Distractions abound.  The dishwasher, the clothes washer, the dryer, house cleaning. Meals need to be prepped.  And what about the birds, someone has to feed them and gosh if its not done right away, they may just get feisty.  Oh my goodness it is getting colder (hotter) and I need to sort out my seasonal wardrobe. And let us not forget the house badly needs repainting and colors need to be picked. In addition throw in  the damning time sucking creatures of the internet and Social Media looming in the corners, tempting me.  What’s an artist to do?

How we focus on our art is a challenge with day to day duties even when you work out of your house.  Because connecting online can be so disconnecting the constant interruptions to my creative flow are in essence killing my work. Rethinking schedules and treating my creative and marketing business flow on a daily basis needs to be as rigid as if I were still in a conventional job, punching in a veritable time clock.  I am grateful and fortunate to work full-time in my art business. As disciplined and rigid as I am with my techniques I find I need to focus and “double-down” even more and concentrate on not being distracted. By anything. It’s a job, my job and I am lucky to have it.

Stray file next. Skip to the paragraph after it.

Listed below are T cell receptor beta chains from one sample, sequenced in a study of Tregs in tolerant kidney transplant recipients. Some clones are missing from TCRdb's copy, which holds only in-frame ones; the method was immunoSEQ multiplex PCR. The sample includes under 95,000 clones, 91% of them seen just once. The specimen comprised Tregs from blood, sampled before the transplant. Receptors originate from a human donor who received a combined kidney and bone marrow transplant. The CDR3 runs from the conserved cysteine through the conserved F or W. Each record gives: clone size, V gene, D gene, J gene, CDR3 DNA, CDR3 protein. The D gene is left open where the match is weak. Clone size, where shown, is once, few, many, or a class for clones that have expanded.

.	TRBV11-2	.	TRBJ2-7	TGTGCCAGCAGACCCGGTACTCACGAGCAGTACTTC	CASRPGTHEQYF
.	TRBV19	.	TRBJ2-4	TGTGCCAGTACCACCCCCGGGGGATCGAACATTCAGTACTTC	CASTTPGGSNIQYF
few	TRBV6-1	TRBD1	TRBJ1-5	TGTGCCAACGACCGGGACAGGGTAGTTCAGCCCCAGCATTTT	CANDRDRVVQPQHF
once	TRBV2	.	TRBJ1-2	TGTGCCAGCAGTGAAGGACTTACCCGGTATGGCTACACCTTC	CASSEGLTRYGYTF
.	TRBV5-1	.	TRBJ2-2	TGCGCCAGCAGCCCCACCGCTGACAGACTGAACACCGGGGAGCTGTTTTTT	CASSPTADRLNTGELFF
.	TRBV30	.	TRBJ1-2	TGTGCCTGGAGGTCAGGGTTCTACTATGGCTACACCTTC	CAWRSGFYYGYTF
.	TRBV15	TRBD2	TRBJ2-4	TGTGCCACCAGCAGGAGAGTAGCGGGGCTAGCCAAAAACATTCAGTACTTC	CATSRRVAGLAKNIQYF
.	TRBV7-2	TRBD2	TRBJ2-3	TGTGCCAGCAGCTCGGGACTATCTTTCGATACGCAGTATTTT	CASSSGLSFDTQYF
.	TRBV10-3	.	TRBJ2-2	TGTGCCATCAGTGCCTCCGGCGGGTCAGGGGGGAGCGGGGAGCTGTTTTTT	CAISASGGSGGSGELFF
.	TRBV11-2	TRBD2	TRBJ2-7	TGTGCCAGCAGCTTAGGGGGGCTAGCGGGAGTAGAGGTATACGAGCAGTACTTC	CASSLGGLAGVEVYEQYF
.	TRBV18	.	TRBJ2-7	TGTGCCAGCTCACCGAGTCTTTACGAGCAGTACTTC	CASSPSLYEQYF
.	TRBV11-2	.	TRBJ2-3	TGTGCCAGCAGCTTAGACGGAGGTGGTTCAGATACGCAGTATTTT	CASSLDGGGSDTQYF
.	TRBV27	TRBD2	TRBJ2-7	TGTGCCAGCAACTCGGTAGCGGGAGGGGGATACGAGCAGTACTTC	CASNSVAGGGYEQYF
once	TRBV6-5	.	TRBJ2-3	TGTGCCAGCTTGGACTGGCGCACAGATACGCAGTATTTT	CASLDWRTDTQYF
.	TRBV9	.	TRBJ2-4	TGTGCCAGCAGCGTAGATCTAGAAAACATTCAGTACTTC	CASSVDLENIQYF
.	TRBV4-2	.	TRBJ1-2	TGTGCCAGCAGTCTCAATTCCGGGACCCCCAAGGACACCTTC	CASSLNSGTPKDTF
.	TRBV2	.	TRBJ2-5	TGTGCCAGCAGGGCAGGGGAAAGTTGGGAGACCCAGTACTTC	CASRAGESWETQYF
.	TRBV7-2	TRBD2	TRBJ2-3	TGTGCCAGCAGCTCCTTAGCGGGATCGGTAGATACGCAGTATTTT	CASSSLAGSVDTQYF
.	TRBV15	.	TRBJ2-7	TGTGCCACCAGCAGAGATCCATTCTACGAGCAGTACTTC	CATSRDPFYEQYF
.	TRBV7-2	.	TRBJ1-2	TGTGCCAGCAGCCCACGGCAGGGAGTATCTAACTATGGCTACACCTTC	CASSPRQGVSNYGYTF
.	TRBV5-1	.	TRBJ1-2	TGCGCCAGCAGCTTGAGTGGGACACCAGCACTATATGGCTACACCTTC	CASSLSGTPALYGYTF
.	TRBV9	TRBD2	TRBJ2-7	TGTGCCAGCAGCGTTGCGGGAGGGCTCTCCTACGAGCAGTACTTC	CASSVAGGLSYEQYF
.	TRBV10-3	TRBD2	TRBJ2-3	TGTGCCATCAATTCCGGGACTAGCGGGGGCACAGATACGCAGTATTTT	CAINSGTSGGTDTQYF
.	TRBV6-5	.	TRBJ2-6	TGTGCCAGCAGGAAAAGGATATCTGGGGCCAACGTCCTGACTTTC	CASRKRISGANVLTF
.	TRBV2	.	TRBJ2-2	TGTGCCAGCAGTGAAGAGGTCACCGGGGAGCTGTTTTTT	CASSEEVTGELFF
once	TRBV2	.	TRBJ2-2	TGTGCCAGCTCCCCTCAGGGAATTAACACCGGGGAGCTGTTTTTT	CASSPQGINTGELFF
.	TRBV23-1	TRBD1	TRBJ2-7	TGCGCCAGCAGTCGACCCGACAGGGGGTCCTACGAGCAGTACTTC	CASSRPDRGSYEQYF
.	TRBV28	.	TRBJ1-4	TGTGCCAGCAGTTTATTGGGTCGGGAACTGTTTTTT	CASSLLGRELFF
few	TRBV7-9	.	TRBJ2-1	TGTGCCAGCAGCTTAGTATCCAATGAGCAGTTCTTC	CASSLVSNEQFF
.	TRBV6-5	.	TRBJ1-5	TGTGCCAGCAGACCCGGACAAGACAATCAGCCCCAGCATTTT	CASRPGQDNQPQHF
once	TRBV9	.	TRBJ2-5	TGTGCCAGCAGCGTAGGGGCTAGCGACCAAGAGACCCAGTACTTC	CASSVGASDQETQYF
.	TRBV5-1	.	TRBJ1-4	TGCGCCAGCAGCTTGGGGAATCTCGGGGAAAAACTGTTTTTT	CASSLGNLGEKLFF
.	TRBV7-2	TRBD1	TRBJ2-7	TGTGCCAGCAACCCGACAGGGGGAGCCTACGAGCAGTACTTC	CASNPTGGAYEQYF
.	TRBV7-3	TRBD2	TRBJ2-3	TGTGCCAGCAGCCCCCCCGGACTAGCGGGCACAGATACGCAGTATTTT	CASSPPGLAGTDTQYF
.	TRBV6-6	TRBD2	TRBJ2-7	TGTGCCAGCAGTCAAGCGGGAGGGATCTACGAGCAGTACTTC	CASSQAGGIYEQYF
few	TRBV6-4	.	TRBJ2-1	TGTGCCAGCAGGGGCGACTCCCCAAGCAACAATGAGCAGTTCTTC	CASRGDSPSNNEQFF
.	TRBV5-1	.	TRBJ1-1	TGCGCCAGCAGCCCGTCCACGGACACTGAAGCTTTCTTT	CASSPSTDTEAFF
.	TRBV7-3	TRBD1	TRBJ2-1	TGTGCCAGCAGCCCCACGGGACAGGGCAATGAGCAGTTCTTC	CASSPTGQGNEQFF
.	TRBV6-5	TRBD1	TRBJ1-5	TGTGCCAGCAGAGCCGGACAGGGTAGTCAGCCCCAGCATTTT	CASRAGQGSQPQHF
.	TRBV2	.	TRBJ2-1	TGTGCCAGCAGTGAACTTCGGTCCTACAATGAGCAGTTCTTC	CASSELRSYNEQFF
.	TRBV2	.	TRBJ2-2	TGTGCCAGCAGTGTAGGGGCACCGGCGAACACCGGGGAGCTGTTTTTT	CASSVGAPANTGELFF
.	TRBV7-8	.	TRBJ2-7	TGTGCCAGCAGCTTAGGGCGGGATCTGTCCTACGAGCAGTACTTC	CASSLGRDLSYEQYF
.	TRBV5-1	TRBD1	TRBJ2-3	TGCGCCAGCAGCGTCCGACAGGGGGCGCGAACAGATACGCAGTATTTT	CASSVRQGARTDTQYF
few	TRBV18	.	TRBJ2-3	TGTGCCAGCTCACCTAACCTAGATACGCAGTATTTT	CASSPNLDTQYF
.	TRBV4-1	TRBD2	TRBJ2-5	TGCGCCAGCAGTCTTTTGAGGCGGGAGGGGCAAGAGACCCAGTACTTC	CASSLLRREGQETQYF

As an afterthought maybe channeling Claude Monet and his reflecting on his schedule and body of work is a good way to focus on disciplining myself. A trip to France and Giverny probably couldn’t hurt — hey maybe I need to take a break and research air fares! (baby steps...)

For more of my art and a look at my other blogs please visit my website:

Wednesday, August 14, 2019

So You Think You Want to Paint

A small sampling of my painting tools
On occasion I have been honored to have a friend or follower ask if I could teach them to paint in watercolor or to teach them to paint like I do. I have been fortunate to be able to share my experience of 25+ years of painting with a few select students. My skill set is at a certain level because I researched and learned from the best in my area. If you are interested in leaning about art and painting you too can find a wealth of resources in your area that will build your skills and turn an interest into a rewarding hobby with a legacy for your family and friends, or perhaps a full-time or part-time career.